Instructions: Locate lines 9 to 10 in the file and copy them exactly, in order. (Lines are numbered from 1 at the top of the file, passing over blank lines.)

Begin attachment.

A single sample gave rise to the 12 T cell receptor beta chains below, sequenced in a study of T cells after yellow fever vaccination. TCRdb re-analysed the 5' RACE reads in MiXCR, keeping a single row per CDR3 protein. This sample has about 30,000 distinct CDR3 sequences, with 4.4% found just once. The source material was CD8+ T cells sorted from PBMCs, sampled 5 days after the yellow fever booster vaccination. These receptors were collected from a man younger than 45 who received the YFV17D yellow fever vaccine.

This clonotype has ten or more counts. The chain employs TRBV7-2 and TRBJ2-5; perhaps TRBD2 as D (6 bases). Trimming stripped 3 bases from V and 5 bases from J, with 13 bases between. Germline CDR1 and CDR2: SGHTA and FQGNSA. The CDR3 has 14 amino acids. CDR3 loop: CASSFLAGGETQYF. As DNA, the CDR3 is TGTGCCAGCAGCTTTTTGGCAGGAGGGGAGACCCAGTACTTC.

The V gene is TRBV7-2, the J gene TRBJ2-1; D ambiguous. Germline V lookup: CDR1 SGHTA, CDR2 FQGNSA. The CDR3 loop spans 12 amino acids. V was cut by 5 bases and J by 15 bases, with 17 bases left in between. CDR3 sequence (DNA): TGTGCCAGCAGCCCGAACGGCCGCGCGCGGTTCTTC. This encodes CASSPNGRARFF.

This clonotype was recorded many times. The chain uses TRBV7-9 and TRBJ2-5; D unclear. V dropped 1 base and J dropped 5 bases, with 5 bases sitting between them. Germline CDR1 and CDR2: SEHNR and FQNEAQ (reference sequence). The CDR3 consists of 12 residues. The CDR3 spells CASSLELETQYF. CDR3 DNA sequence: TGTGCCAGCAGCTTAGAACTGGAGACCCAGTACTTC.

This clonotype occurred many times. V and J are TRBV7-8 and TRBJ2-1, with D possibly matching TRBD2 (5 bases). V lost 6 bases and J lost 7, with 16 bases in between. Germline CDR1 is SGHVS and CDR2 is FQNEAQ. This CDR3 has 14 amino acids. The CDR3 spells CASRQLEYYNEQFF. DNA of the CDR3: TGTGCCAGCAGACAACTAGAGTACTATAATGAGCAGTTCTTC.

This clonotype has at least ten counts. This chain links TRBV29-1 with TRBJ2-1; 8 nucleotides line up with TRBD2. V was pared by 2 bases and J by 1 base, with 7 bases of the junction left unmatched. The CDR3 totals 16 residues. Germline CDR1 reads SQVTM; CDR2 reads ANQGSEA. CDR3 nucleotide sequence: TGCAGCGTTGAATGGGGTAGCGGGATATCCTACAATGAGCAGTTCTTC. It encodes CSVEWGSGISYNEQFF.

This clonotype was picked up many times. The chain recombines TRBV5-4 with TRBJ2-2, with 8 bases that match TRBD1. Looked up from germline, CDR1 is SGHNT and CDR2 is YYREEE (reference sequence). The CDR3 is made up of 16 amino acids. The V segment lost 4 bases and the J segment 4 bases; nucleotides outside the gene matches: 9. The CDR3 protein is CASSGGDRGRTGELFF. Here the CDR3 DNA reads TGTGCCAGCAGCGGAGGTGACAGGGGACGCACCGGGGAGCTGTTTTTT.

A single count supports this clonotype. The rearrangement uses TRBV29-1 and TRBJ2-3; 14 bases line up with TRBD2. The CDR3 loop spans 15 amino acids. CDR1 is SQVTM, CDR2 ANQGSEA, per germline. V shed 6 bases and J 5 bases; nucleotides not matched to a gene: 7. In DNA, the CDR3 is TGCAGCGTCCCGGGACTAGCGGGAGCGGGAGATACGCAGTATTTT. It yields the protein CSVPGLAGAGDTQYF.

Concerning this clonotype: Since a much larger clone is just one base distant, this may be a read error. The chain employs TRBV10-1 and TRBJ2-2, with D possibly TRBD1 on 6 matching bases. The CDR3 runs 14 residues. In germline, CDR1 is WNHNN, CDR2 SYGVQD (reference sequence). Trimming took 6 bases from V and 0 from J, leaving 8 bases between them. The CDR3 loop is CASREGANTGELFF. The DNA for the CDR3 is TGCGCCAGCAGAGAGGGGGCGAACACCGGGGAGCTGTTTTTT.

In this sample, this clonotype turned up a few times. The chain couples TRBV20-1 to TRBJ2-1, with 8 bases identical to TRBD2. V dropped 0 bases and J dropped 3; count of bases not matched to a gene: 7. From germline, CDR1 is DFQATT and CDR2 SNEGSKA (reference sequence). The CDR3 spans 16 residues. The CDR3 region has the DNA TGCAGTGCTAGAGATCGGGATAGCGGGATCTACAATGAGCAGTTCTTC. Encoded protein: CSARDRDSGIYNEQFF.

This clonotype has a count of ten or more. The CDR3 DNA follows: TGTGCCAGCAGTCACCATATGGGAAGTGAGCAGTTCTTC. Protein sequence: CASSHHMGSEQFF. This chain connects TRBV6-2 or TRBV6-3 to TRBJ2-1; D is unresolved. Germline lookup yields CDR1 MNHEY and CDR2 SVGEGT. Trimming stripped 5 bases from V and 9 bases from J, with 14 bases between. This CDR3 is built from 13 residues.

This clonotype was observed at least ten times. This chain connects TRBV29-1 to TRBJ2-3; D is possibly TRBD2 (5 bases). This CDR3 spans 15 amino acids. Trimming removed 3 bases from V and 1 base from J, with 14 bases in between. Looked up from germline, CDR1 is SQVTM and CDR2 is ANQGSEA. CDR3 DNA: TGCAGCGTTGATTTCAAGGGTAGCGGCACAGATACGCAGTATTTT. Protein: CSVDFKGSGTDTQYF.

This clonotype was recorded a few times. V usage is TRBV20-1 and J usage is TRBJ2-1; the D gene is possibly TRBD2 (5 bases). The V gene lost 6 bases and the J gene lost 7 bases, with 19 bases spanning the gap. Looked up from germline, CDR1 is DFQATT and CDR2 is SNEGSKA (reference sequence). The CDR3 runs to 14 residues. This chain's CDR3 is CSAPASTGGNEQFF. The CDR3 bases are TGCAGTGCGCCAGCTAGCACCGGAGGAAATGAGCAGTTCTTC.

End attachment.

Concerning this clonotype: Since a much larger clone is just one base distant, this may be a read error. The chain employs TRBV10-1 and TRBJ2-2, with D possibly TRBD1 on 6 matching bases. The CDR3 runs 14 residues. In germline, CDR1 is WNHNN, CDR2 SYGVQD (reference sequence). Trimming took 6 bases from V and 0 from J, leaving 8 bases between them. The CDR3 loop is CASREGANTGELFF. The DNA for the CDR3 is TGCGCCAGCAGAGAGGGGGCGAACACCGGGGAGCTGTTTTTT.

In this sample, this clonotype turned up a few times. The chain couples TRBV20-1 to TRBJ2-1, with 8 bases identical to TRBD2. V dropped 0 bases and J dropped 3; count of bases not matched to a gene: 7. From germline, CDR1 is DFQATT and CDR2 SNEGSKA (reference sequence). The CDR3 spans 16 residues. The CDR3 region has the DNA TGCAGTGCTAGAGATCGGGATAGCGGGATCTACAATGAGCAGTTCTTC. Encoded protein: CSARDRDSGIYNEQFF.